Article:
13. Kate Pierson of the B-52s told Q magazine that it was bandmate Keith Strickland who came up with their name. She explained: "Keith thought of the name. He had a dream, like a vision of a little lounge band and they all played organs and had bouffant hairdos, and someone said, Look, it's the B-52's. B-52 was slang for a nosecone-shaped hairdo, named after the bomber. We thought, This is a great name: it's a number and a letter, it's really different and snappy. But now," her brows knit, "there's this plan to prolong the life of the B-52 bomber, and we're lending our name to a campaign to stop it."

14. "Tender," Blur's 1999 hit single is about Daman Albarn’s break-up with his girlfriend, Republica frontwoman Justine Frischmann. In an interview with The Observer, Frischmann confessed that she cried the first time she heard this song, then became irritated and embarrassed, before her attitude finally softened.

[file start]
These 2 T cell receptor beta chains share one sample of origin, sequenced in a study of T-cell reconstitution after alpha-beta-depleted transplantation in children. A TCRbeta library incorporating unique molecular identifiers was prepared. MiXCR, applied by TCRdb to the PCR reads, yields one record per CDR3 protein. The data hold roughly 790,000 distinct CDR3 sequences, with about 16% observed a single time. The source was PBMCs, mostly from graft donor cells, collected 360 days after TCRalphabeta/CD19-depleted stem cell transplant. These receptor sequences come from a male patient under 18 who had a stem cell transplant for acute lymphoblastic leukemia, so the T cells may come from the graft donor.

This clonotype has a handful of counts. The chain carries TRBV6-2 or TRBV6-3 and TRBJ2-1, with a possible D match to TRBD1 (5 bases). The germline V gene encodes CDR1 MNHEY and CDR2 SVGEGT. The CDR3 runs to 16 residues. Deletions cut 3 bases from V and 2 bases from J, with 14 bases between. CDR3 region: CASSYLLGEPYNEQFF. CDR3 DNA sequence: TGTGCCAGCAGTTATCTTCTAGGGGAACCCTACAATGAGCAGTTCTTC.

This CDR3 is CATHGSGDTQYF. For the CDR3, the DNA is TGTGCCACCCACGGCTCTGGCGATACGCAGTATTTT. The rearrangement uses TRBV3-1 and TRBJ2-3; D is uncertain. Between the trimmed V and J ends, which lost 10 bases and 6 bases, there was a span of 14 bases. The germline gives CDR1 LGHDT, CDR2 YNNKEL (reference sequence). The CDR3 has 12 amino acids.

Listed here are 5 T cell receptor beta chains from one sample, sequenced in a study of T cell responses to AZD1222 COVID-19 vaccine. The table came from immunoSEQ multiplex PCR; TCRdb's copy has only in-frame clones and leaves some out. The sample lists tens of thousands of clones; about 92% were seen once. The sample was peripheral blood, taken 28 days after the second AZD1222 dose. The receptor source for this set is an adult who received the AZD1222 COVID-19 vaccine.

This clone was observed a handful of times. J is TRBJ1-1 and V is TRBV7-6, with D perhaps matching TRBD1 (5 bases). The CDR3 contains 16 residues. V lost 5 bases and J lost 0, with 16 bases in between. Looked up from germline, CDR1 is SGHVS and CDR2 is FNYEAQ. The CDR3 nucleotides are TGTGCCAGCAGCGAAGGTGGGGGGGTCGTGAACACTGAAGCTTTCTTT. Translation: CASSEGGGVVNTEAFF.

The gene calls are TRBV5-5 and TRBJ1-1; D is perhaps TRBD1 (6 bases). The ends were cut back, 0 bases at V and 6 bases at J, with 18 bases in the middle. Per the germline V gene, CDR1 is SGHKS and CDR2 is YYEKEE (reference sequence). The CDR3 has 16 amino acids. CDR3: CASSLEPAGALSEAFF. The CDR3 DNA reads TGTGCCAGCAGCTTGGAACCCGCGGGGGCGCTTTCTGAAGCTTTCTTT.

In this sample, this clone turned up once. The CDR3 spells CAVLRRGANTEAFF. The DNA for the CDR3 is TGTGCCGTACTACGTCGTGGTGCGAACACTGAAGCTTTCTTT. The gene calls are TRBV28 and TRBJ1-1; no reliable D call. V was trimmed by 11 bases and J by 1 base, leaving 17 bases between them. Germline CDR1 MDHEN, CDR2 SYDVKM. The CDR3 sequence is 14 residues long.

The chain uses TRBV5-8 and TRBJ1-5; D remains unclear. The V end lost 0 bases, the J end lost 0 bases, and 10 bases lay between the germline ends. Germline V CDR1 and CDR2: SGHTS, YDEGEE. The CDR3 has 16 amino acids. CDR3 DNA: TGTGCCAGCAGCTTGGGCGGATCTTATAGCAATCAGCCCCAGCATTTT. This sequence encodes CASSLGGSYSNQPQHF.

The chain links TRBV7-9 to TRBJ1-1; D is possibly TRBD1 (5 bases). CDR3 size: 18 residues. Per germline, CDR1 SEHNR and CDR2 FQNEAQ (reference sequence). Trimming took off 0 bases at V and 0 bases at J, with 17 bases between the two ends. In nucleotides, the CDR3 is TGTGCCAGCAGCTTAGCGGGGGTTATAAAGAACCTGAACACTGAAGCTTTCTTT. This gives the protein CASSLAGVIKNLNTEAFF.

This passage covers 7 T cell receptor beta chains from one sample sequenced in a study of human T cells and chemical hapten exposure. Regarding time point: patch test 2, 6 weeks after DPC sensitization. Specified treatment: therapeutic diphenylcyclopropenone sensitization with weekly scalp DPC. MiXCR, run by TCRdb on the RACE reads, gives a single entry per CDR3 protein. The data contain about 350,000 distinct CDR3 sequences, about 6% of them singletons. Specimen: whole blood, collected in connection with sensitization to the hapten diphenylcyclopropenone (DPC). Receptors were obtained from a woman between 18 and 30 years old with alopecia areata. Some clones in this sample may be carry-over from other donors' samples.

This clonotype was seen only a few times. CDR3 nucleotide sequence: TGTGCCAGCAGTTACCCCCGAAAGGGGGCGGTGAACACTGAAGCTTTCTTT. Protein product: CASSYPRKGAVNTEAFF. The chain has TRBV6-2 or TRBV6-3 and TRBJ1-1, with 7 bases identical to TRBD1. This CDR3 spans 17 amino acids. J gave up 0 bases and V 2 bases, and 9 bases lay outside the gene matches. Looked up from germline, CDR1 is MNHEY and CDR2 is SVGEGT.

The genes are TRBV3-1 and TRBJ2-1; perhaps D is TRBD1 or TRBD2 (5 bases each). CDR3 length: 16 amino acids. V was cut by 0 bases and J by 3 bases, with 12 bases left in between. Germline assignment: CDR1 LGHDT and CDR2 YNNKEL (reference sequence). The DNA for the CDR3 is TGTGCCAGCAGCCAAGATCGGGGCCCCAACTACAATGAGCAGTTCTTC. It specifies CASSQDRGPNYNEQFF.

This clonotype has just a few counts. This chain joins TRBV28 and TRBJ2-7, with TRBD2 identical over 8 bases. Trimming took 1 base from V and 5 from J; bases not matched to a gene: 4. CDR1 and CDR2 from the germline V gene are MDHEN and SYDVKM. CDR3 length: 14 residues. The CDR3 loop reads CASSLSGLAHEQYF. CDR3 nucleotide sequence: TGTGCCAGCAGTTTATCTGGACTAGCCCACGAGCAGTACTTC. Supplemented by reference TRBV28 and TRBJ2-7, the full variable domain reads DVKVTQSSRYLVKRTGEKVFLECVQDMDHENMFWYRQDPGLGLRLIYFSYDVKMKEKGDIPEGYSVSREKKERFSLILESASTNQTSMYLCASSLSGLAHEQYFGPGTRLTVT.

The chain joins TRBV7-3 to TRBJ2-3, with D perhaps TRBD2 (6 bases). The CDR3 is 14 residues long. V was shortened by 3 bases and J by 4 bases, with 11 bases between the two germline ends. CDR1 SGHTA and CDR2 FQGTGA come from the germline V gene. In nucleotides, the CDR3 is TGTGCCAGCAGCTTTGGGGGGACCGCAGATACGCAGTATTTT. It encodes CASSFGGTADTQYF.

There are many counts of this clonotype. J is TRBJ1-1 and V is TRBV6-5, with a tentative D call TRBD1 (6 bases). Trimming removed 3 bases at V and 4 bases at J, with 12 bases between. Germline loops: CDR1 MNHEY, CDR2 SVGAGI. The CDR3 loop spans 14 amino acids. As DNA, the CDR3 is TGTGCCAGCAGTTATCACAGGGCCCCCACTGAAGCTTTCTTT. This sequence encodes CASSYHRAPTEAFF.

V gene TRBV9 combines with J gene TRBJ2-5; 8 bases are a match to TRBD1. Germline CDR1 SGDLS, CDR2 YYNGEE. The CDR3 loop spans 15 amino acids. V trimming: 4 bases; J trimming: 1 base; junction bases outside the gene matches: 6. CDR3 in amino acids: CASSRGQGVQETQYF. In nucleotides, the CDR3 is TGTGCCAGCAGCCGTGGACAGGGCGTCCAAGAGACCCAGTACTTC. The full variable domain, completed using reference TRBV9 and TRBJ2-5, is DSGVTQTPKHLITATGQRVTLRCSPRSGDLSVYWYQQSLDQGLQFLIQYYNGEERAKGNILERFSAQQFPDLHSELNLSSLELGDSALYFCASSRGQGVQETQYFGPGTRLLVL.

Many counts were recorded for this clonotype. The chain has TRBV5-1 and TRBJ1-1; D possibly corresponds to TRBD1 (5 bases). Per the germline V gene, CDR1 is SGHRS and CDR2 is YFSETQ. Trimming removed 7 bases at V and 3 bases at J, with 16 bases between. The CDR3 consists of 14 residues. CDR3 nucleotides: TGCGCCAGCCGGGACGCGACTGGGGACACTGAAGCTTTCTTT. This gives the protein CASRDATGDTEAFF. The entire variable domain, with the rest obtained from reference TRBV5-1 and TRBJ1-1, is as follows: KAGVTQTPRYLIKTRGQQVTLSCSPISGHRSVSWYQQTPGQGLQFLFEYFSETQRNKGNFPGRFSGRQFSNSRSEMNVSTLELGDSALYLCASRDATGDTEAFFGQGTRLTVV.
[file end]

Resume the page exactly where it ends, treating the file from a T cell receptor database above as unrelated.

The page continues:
Sunday, 21 June 2009

Some Bed Trivia

Here's some trivia about beds, which I researched for a project but didn't use.

The first beds were used around 3400BC after Egyptian pharaohs discovered the benefits of raising a pallet off the earth.

Tutankhamen has a bed of ebony and gold.

The Upper Class Romans owned beds decorated with gold, silver or bronze with mattresses stuffed with feathers, hay, reeds or wool. They also had waterbeds.

In the East in Bible times the bed was not a piece of furniture but a mat. Whole families slept on a single mat together. In the morning the mat was rolled up so that it did not take up so much space. People could, and did, quite easily take their "beds" around with them. Hence Jesus said to a man he had just healed: "Get up, take your mat and go home"